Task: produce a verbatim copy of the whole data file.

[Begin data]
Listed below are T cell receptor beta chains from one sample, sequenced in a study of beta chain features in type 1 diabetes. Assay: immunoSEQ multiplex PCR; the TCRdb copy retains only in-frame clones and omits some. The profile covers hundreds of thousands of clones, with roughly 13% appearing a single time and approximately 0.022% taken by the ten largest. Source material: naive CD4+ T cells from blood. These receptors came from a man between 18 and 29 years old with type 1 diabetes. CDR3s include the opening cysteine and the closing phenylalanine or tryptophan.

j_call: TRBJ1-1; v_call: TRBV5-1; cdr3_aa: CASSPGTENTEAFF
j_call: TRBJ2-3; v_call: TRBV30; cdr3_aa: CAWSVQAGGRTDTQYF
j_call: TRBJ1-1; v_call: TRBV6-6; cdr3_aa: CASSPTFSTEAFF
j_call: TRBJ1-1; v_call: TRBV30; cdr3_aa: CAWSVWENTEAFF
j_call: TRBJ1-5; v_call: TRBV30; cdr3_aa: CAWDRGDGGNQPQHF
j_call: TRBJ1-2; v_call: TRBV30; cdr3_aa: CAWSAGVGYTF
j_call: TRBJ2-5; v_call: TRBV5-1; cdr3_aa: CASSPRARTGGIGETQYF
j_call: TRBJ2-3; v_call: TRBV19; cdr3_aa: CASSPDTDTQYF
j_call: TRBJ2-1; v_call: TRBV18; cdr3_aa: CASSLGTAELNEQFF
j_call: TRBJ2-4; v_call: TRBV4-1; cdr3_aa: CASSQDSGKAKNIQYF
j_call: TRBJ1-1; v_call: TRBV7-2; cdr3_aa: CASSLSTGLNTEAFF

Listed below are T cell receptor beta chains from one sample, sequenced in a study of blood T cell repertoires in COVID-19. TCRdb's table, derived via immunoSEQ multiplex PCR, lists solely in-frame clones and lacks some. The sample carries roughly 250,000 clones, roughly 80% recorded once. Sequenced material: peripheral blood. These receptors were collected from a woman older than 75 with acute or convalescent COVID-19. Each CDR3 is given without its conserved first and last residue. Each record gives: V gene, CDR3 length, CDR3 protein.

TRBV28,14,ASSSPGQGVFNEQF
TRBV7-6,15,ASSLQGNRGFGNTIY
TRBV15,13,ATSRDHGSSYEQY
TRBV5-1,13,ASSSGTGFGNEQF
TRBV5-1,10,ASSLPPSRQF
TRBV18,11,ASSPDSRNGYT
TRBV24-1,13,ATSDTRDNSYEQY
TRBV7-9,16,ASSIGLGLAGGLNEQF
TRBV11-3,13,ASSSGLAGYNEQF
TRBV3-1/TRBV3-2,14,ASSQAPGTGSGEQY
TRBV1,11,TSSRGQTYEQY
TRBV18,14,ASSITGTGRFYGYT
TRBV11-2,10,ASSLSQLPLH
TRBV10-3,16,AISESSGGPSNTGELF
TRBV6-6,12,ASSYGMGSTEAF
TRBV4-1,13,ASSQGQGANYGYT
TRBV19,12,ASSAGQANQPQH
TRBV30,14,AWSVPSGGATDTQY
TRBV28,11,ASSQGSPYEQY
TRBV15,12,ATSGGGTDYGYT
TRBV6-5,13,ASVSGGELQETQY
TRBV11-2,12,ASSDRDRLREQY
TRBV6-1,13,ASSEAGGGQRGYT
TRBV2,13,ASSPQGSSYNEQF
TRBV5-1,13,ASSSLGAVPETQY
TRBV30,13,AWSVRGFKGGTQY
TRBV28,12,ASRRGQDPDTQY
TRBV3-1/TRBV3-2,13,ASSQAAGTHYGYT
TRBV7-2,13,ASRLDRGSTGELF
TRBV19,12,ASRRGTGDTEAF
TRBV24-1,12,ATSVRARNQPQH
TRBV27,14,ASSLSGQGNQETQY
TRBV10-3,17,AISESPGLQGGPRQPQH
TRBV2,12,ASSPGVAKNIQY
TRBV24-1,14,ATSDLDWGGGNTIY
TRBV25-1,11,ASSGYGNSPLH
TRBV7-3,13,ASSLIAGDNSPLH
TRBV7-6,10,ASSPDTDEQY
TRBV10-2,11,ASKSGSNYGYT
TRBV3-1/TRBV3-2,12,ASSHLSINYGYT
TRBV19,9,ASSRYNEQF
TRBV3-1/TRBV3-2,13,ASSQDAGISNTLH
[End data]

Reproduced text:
Listed below are T cell receptor beta chains from one sample, sequenced in a study of beta chain features in type 1 diabetes. Assay: immunoSEQ multiplex PCR; the TCRdb copy retains only in-frame clones and omits some. The profile covers hundreds of thousands of clones, with roughly 13% appearing a single time and approximately 0.022% taken by the ten largest. Source material: naive CD4+ T cells from blood. These receptors came from a man between 18 and 29 years old with type 1 diabetes. CDR3s include the opening cysteine and the closing phenylalanine or tryptophan.

j_call: TRBJ1-1; v_call: TRBV5-1; cdr3_aa: CASSPGTENTEAFF
j_call: TRBJ2-3; v_call: TRBV30; cdr3_aa: CAWSVQAGGRTDTQYF
j_call: TRBJ1-1; v_call: TRBV6-6; cdr3_aa: CASSPTFSTEAFF
j_call: TRBJ1-1; v_call: TRBV30; cdr3_aa: CAWSVWENTEAFF
j_call: TRBJ1-5; v_call: TRBV30; cdr3_aa: CAWDRGDGGNQPQHF
j_call: TRBJ1-2; v_call: TRBV30; cdr3_aa: CAWSAGVGYTF
j_call: TRBJ2-5; v_call: TRBV5-1; cdr3_aa: CASSPRARTGGIGETQYF
j_call: TRBJ2-3; v_call: TRBV19; cdr3_aa: CASSPDTDTQYF
j_call: TRBJ2-1; v_call: TRBV18; cdr3_aa: CASSLGTAELNEQFF
j_call: TRBJ2-4; v_call: TRBV4-1; cdr3_aa: CASSQDSGKAKNIQYF
j_call: TRBJ1-1; v_call: TRBV7-2; cdr3_aa: CASSLSTGLNTEAFF

Listed below are T cell receptor beta chains from one sample, sequenced in a study of blood T cell repertoires in COVID-19. TCRdb's table, derived via immunoSEQ multiplex PCR, lists solely in-frame clones and lacks some. The sample carries roughly 250,000 clones, roughly 80% recorded once. Sequenced material: peripheral blood. These receptors were collected from a woman older than 75 with acute or convalescent COVID-19. Each CDR3 is given without its conserved first and last residue. Each record gives: V gene, CDR3 length, CDR3 protein.

TRBV28,14,ASSSPGQGVFNEQF
TRBV7-6,15,ASSLQGNRGFGNTIY
TRBV15,13,ATSRDHGSSYEQY
TRBV5-1,13,ASSSGTGFGNEQF
TRBV5-1,10,ASSLPPSRQF
TRBV18,11,ASSPDSRNGYT
TRBV24-1,13,ATSDTRDNSYEQY
TRBV7-9,16,ASSIGLGLAGGLNEQF
TRBV11-3,13,ASSSGLAGYNEQF
TRBV3-1/TRBV3-2,14,ASSQAPGTGSGEQY
TRBV1,11,TSSRGQTYEQY
TRBV18,14,ASSITGTGRFYGYT
TRBV11-2,10,ASSLSQLPLH
TRBV10-3,16,AISESSGGPSNTGELF
TRBV6-6,12,ASSYGMGSTEAF
TRBV4-1,13,ASSQGQGANYGYT
TRBV19,12,ASSAGQANQPQH
TRBV30,14,AWSVPSGGATDTQY
TRBV28,11,ASSQGSPYEQY
TRBV15,12,ATSGGGTDYGYT
TRBV6-5,13,ASVSGGELQETQY
TRBV11-2,12,ASSDRDRLREQY
TRBV6-1,13,ASSEAGGGQRGYT
TRBV2,13,ASSPQGSSYNEQF
TRBV5-1,13,ASSSLGAVPETQY
TRBV30,13,AWSVRGFKGGTQY
TRBV28,12,ASRRGQDPDTQY
TRBV3-1/TRBV3-2,13,ASSQAAGTHYGYT
TRBV7-2,13,ASRLDRGSTGELF
TRBV19,12,ASRRGTGDTEAF
TRBV24-1,12,ATSVRARNQPQH
TRBV27,14,ASSLSGQGNQETQY
TRBV10-3,17,AISESPGLQGGPRQPQH
TRBV2,12,ASSPGVAKNIQY
TRBV24-1,14,ATSDLDWGGGNTIY
TRBV25-1,11,ASSGYGNSPLH
TRBV7-3,13,ASSLIAGDNSPLH
TRBV7-6,10,ASSPDTDEQY
TRBV10-2,11,ASKSGSNYGYT
TRBV3-1/TRBV3-2,12,ASSHLSINYGYT
TRBV19,9,ASSRYNEQF
TRBV3-1/TRBV3-2,13,ASSQDAGISNTLH